INDOPCO Inc. v. Commissioner

INDOPCO Inc. v. Commissioner

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INDOPCO Inc. v. Commissioner

 

INDOPCO Inc. v. Commissioner: The Background

The case of INDOPCO Inc. v. Commissioner was a landmark decision of the United States Supreme Court Case in which the Court ruled that expenditures incurred by a target corporation during a friendly takeover are taxed as nondeductible capital expenditures.

The case of INDOPCO Inc. v. Commissioner was argued on November 12th of 1991 and decided a few months later in February of 1992. The Chief Justice in INDOPCO Inc. v. Commissioner was William Rehnquist and the Associate Justices were as follows:

·         Harry Blackmun; Byron White; John Stevens; Sandra Day O’Connor; Antonin Scalia; Anthony Kennedy; Clarence Thomas; and David Souter.

 

INDOPCO Inc. v. Commissioner: The Question

The question of INDOPCO Inc. v. Commissioner asked whether certain professional expenses incurred by target corporations during the course of friendly takeovers are deductible by that corporation as “necessary and ordinary” business expenses under section 162 of the Internal Revenue Tax Code.

 

 

INDOPCO Inc. v. Commissioner: Facts of the Case

 

The core of INDOPCO Inc. v. Commissioner deals with a 1977 matter when a Delaware corporation expressed interest in acquiring INDOPCO. To adequately prepare for being brought out, the Delaware Company (National Starch) hired Morgan Stanley as its investment banker. The fees charged by Morgan Stanley amounted to over 2 million dollars and an additional $7,586 for out-of-pocket expenses and another $18,000 in legal fees.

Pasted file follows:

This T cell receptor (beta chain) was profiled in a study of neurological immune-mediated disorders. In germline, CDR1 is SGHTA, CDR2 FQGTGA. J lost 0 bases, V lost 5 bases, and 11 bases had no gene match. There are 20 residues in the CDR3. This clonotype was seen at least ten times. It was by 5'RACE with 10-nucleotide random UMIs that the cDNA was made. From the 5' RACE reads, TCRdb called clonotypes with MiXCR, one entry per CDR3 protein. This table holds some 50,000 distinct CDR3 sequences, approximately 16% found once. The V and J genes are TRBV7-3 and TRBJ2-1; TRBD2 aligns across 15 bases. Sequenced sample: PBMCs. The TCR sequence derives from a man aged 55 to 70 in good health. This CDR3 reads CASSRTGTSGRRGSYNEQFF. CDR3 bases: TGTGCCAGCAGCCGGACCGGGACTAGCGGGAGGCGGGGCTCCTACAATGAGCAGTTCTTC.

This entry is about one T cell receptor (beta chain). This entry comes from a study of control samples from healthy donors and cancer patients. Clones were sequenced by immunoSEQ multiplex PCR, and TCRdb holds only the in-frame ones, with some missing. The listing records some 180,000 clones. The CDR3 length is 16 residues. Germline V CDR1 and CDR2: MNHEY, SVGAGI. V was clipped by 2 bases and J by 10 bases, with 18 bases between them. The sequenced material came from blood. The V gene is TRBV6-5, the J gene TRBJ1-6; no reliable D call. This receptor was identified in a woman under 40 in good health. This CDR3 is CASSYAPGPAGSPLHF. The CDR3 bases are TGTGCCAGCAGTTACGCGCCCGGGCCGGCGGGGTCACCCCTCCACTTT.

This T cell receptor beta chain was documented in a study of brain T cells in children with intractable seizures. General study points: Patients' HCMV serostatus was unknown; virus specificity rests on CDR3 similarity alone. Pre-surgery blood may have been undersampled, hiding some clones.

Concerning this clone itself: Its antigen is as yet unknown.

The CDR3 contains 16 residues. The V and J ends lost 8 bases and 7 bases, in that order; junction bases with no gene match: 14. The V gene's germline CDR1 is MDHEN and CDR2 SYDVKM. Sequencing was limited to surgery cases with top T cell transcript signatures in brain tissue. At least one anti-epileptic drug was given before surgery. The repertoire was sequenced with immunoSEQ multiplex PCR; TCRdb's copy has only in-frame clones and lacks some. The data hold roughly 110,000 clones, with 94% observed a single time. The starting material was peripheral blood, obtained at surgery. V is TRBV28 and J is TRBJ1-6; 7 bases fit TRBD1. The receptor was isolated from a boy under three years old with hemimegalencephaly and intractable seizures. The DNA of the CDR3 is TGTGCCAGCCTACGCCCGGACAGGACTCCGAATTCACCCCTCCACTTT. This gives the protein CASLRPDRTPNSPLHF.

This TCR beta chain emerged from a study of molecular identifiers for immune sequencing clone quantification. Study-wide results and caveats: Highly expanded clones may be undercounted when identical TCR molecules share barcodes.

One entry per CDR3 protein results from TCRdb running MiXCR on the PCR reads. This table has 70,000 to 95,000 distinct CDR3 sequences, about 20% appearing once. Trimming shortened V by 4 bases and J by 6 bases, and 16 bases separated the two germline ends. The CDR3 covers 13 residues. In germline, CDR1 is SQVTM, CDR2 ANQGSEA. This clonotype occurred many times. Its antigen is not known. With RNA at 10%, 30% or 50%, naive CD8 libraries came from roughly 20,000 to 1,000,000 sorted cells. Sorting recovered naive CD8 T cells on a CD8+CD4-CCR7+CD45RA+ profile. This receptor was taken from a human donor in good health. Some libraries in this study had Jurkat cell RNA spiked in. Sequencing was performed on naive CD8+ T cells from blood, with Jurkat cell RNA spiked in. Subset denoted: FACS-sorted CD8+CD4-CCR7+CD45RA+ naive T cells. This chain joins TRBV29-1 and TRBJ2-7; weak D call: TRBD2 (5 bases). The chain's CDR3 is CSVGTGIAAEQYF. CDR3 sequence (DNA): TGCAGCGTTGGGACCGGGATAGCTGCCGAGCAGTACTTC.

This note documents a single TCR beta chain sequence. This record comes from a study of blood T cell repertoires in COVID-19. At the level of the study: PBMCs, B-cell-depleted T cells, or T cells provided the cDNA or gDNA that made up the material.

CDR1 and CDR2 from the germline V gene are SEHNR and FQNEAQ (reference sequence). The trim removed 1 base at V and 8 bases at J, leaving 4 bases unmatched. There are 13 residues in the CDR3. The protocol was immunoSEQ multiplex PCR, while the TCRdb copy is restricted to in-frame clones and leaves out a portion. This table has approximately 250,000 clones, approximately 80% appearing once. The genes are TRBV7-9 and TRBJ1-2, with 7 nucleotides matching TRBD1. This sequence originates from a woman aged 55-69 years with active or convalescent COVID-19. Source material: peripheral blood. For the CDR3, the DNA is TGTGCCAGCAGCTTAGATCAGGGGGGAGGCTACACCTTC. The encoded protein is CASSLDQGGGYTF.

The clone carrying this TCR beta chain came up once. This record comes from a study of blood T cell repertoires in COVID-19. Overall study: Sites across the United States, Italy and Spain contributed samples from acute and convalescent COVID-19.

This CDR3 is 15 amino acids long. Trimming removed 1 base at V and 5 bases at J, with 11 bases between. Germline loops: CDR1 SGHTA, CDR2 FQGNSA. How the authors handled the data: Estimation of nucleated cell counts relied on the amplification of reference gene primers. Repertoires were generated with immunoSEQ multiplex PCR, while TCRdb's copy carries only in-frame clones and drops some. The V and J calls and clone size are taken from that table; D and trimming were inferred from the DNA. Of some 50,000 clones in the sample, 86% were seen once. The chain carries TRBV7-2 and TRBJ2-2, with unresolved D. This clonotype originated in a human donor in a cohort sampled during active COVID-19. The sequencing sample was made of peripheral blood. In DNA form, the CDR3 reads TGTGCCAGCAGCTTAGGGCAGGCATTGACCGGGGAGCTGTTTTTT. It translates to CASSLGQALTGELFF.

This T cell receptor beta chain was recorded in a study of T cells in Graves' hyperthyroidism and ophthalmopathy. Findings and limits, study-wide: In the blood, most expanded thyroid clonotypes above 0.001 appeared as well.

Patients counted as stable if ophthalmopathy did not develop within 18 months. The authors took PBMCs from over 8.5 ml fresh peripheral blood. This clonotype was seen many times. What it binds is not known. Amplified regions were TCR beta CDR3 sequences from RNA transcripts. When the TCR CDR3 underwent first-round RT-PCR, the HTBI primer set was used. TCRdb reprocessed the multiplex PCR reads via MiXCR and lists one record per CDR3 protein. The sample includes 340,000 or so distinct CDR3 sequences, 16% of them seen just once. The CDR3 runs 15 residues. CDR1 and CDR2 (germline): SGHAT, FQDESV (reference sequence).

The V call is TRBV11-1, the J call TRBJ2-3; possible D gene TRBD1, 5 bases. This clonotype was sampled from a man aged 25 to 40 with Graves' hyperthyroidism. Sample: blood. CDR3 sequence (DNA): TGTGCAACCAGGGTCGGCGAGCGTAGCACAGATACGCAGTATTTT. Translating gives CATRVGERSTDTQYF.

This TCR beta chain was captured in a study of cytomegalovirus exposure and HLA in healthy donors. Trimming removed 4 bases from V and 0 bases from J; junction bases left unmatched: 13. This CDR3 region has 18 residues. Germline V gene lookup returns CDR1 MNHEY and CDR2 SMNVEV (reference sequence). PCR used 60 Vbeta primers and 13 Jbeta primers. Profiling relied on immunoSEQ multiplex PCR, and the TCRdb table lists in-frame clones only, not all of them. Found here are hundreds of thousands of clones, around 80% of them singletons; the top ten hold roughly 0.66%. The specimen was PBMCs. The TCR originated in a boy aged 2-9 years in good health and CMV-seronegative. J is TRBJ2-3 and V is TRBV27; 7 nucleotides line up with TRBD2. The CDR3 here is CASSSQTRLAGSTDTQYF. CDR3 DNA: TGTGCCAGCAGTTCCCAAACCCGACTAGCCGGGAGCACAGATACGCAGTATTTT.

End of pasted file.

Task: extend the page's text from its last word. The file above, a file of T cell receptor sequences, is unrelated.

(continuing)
The National Starch Company tried to claim these fees as tax deductible; however, the Commissioner of the Internal Revenue Service barred the claimed deductions. Subsequent appeals in the Tax Court and the court of Appeals for the Third Circuit upheld the Commissioner’s decision. The courts believed that the amount spent towards the investment bank Morgan Stanley added to the long-term betterment of the National Starch Company.

 

INDOPCO Inc. v. Commissioner: The Supreme Court Case

The key in INDOPCO Inc. v. Commissioner is that the Supreme Court ruled that the National Starch Company did not demonstrate that the legal, investment banking and other costs it incurred in relation to the acquisition are deductible as ordinary and mandatory business expenses according to section 162 of the tax code.

In addition to the opinions provided by the two previous courts, the United States Supreme Court in INDOPCO Inc. v. Commissioner cited the fact that there is a lengthy history of finding that the purpose of changing the corporate structure for the good of future operations is not a necessary or ordinary business expense.

Therefore, the United Supreme Court in INDOPCO Inc. v. Commissioner ruled that expenses incurred in a friendly takeover will not qualify for tax deductions as ordinary and necessary expenses under section 162 of the Tax Code. 

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